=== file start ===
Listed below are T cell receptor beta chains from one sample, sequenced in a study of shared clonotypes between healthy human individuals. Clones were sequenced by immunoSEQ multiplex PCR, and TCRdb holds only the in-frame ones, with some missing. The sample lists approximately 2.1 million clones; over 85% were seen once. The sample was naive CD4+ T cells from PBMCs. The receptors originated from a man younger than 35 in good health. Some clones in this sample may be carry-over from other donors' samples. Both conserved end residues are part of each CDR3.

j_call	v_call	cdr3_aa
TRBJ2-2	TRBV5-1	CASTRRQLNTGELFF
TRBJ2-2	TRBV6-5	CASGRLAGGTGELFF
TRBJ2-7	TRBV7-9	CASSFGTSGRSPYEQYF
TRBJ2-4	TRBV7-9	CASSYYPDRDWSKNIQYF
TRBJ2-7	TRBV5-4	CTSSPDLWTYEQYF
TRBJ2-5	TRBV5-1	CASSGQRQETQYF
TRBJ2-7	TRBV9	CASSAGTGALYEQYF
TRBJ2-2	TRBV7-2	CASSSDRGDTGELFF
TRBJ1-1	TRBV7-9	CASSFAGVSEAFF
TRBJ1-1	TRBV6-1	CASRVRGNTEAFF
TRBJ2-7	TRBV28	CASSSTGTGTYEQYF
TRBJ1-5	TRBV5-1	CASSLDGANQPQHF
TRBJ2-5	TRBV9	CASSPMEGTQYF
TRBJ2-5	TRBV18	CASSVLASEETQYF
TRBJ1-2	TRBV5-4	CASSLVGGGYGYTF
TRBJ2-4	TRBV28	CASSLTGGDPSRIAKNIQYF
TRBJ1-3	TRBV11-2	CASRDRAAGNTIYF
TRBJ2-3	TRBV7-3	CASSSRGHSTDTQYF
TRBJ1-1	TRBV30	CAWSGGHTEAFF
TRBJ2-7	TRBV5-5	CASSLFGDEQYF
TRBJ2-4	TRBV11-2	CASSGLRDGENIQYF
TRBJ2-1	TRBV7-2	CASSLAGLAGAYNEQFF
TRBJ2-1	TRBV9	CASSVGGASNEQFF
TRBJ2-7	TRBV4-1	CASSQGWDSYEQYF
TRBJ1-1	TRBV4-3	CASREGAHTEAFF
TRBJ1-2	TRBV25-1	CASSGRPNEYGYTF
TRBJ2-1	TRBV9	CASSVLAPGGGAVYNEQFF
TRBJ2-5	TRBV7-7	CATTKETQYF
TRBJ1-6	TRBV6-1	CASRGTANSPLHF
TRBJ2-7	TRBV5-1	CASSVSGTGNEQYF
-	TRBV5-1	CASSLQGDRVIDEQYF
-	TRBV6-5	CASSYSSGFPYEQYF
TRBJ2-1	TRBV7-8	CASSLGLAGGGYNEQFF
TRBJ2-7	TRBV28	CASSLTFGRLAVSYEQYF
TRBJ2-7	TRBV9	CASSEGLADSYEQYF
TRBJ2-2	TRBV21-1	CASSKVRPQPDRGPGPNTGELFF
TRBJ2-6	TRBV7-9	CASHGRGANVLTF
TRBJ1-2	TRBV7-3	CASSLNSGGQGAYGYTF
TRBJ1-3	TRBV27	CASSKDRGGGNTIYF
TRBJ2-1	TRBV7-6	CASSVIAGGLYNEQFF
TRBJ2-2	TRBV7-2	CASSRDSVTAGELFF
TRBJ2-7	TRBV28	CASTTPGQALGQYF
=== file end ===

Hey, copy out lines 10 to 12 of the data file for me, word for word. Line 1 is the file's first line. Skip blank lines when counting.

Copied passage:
TRBJ2-2	TRBV7-2	CASSSDRGDTGELFF
TRBJ1-1	TRBV7-9	CASSFAGVSEAFF
TRBJ1-1	TRBV6-1	CASRVRGNTEAFF